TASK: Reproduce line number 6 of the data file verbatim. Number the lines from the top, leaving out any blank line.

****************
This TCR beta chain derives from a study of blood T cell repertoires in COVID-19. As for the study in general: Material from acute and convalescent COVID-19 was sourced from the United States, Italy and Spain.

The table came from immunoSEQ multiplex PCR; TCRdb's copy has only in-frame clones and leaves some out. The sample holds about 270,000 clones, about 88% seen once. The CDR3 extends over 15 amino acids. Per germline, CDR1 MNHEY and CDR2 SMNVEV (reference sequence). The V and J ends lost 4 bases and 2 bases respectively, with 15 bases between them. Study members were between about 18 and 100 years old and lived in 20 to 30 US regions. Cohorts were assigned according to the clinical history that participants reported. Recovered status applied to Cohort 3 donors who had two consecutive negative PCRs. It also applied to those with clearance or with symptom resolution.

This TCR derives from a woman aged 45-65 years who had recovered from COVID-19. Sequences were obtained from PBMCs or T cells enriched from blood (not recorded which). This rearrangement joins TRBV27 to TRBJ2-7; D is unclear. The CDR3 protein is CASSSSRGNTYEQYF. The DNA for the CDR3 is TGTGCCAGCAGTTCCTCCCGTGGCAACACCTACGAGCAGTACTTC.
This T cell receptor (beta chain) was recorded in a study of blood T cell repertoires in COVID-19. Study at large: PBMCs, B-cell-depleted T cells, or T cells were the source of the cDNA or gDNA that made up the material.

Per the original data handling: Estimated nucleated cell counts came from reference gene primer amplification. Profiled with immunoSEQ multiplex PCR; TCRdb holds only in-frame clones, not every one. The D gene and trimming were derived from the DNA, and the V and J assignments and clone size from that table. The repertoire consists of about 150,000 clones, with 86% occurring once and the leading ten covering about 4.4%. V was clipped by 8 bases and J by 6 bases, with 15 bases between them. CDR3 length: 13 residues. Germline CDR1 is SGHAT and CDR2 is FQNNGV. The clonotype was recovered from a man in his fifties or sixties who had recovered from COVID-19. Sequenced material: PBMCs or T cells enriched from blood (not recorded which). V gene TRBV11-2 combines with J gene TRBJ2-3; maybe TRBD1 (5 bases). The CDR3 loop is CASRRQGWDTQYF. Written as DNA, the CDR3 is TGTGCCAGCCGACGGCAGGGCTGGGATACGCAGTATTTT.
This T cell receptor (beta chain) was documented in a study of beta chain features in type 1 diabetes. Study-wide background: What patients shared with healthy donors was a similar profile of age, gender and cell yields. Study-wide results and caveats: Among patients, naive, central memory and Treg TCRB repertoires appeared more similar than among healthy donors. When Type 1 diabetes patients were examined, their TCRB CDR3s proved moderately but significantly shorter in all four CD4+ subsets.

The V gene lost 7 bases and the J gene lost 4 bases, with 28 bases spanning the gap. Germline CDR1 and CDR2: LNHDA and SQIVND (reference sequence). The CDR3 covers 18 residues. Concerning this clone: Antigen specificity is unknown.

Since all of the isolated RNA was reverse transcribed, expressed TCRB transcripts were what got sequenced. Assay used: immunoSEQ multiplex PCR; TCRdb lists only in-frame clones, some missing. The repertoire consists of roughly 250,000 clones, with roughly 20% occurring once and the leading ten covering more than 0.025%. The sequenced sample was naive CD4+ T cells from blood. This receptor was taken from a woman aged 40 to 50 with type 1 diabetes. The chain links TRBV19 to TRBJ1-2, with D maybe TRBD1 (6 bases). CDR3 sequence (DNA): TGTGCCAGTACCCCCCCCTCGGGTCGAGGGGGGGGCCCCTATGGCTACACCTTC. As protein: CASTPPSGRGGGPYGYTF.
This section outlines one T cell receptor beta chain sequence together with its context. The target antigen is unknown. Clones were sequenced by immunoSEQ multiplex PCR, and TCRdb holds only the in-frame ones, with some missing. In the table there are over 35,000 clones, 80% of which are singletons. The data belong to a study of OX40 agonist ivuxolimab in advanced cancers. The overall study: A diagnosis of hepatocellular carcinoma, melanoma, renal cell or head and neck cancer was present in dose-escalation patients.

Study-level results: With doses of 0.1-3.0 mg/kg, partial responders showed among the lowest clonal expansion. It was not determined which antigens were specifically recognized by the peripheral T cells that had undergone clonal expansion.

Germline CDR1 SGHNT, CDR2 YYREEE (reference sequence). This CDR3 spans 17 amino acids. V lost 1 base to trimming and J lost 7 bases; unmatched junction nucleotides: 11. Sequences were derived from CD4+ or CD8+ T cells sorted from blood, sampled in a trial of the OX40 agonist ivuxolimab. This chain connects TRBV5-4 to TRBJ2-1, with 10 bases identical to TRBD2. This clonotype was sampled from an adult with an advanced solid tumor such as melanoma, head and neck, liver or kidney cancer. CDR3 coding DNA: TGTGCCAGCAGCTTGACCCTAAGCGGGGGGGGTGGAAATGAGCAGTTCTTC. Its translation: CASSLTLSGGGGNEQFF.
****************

This T cell receptor (beta chain) was documented in a study of beta chain features in type 1 diabetes. Study-wide background: What patients shared with healthy donors was a similar profile of age, gender and cell yields. Study-wide results and caveats: Among patients, naive, central memory and Treg TCRB repertoires appeared more similar than among healthy donors. When Type 1 diabetes patients were examined, their TCRB CDR3s proved moderately but significantly shorter in all four CD4+ subsets.